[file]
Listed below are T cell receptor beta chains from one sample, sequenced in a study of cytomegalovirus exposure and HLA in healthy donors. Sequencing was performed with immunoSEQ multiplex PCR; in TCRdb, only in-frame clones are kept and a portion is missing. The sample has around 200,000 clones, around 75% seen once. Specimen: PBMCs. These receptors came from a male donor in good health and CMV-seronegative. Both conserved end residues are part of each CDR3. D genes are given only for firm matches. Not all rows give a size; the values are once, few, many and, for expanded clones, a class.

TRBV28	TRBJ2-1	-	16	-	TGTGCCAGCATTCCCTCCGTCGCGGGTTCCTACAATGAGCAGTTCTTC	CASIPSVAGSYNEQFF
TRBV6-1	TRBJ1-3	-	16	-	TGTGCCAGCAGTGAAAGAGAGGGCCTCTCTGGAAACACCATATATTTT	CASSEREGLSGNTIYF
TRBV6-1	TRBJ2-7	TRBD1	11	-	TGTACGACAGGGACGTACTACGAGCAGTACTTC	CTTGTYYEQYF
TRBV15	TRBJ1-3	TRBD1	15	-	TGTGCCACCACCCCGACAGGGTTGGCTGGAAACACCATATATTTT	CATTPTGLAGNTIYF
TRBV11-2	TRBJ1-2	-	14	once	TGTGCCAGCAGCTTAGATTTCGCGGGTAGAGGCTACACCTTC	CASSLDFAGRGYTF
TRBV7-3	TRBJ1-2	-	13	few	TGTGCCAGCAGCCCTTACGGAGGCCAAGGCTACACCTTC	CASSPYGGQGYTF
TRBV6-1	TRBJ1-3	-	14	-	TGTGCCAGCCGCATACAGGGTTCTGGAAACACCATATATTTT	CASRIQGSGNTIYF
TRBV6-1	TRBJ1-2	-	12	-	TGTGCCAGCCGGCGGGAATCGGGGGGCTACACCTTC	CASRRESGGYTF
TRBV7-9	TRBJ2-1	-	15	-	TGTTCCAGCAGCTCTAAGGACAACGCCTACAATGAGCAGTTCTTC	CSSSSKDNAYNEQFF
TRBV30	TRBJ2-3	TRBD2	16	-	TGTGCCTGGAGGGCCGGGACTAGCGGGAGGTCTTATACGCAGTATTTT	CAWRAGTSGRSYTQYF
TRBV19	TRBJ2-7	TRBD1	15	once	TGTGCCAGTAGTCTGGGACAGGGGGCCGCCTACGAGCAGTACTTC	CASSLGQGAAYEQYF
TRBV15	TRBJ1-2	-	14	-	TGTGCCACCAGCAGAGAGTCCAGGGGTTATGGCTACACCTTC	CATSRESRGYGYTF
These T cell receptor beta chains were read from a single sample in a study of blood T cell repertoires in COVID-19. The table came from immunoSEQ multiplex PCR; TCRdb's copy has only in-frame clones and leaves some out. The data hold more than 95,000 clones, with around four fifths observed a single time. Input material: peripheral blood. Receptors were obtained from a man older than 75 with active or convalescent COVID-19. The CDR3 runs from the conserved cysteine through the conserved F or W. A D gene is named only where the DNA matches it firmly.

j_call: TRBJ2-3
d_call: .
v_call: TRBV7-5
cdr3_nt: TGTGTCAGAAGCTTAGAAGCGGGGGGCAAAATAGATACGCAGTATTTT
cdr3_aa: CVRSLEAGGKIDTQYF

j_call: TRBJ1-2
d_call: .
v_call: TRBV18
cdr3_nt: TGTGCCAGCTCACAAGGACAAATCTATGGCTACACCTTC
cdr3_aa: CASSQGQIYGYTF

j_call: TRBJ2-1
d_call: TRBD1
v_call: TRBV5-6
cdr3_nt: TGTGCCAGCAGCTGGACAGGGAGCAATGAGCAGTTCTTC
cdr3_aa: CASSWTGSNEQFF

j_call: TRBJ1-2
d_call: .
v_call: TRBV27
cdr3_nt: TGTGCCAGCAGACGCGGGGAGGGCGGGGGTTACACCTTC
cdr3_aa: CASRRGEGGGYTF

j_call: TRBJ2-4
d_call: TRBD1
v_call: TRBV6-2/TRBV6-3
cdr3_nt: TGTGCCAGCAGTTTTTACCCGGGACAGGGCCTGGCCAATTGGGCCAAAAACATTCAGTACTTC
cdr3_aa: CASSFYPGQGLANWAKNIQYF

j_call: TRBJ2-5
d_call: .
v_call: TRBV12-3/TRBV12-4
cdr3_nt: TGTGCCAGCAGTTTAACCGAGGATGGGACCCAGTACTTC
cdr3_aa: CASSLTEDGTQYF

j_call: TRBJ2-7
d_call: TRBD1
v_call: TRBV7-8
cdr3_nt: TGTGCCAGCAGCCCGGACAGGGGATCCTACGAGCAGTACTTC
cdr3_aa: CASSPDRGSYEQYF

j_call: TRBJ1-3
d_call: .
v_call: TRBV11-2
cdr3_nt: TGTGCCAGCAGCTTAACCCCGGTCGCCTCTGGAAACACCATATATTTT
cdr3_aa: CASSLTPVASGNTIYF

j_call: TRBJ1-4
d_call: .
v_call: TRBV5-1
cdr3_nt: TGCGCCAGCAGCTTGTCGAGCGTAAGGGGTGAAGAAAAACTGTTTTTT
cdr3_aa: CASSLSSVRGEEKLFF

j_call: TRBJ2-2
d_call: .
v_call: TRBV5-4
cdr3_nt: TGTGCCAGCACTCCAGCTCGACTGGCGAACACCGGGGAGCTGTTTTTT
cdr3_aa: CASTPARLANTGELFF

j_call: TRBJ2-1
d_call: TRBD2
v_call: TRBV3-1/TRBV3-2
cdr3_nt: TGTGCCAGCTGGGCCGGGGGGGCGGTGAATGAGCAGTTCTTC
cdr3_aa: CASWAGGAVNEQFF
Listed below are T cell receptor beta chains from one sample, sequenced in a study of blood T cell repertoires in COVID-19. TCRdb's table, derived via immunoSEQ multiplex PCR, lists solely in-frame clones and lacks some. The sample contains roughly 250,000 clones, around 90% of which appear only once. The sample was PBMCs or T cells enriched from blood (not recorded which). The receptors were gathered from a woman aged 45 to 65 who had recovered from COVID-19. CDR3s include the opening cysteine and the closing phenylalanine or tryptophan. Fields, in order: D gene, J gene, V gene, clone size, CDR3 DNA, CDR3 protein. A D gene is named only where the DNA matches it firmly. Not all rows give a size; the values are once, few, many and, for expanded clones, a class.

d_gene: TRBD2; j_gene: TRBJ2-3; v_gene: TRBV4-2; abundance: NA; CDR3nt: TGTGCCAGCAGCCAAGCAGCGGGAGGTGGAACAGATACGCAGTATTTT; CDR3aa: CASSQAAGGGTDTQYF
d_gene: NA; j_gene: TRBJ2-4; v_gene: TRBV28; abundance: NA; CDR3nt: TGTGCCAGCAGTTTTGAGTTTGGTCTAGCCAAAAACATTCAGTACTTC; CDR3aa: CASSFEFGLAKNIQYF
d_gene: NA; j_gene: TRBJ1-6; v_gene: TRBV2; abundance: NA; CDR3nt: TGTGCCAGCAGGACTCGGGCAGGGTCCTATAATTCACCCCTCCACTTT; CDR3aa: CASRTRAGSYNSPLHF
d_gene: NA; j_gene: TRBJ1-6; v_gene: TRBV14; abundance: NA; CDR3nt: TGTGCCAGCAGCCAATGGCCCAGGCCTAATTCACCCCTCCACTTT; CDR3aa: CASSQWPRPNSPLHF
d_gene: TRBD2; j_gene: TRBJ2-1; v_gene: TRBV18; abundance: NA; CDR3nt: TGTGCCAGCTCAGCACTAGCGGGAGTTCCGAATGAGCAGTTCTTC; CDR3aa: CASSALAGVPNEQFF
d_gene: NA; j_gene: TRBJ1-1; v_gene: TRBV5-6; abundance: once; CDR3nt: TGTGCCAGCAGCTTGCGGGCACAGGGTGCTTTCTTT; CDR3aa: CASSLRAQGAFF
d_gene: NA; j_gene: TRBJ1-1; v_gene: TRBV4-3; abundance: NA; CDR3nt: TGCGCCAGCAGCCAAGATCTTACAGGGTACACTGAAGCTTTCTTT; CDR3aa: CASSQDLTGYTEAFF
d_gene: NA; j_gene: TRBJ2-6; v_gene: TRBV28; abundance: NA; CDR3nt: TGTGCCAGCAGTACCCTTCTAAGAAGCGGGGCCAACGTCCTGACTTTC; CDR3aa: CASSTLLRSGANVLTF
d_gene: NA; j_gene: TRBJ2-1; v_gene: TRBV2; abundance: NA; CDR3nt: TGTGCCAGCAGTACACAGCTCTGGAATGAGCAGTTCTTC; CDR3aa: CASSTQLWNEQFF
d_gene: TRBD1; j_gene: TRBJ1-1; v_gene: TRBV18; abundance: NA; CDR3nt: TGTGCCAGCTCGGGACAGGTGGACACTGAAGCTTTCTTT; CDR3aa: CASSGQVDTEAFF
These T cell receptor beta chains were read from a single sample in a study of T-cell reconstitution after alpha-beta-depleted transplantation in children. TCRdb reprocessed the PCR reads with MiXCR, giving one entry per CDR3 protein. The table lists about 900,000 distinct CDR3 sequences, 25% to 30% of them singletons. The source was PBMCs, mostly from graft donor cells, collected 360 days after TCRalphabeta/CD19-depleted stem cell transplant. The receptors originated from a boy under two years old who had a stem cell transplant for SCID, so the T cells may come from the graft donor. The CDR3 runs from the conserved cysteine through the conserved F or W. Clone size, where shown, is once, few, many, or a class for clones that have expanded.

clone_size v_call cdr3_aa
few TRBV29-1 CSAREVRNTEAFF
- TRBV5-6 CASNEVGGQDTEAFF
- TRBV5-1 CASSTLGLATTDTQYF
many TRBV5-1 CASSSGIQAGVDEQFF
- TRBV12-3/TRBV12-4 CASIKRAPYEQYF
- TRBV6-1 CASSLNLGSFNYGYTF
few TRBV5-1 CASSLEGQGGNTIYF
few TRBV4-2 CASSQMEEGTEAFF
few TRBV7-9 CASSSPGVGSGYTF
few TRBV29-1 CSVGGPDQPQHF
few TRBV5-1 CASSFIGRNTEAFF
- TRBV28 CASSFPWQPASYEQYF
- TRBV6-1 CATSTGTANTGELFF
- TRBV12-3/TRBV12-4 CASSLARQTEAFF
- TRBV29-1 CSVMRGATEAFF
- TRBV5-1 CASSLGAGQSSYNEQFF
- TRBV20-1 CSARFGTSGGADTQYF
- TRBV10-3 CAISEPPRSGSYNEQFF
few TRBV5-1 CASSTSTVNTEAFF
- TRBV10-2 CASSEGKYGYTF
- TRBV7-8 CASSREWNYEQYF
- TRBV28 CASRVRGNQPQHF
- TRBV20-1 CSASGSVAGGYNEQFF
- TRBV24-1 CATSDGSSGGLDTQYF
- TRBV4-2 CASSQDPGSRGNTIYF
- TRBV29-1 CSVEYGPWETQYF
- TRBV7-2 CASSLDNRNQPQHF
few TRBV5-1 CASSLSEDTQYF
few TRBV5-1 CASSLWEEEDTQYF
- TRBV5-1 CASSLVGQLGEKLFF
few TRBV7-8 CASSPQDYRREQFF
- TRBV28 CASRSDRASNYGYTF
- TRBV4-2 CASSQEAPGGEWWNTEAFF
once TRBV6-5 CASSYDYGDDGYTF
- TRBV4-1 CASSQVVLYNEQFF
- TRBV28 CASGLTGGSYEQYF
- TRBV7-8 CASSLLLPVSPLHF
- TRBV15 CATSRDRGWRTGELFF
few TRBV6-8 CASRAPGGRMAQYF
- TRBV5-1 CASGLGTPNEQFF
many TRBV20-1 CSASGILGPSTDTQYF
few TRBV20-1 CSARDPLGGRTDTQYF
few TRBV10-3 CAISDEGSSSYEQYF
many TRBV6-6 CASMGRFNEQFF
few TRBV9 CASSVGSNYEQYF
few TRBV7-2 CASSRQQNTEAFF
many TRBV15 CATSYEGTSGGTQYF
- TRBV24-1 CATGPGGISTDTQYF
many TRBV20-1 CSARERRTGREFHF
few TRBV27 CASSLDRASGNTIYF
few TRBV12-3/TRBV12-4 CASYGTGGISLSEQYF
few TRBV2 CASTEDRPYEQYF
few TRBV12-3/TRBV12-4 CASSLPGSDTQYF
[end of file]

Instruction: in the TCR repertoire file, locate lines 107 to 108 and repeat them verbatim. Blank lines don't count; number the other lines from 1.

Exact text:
- TRBV4-2 CASSQDPGSRGNTIYF
- TRBV29-1 CSVEYGPWETQYF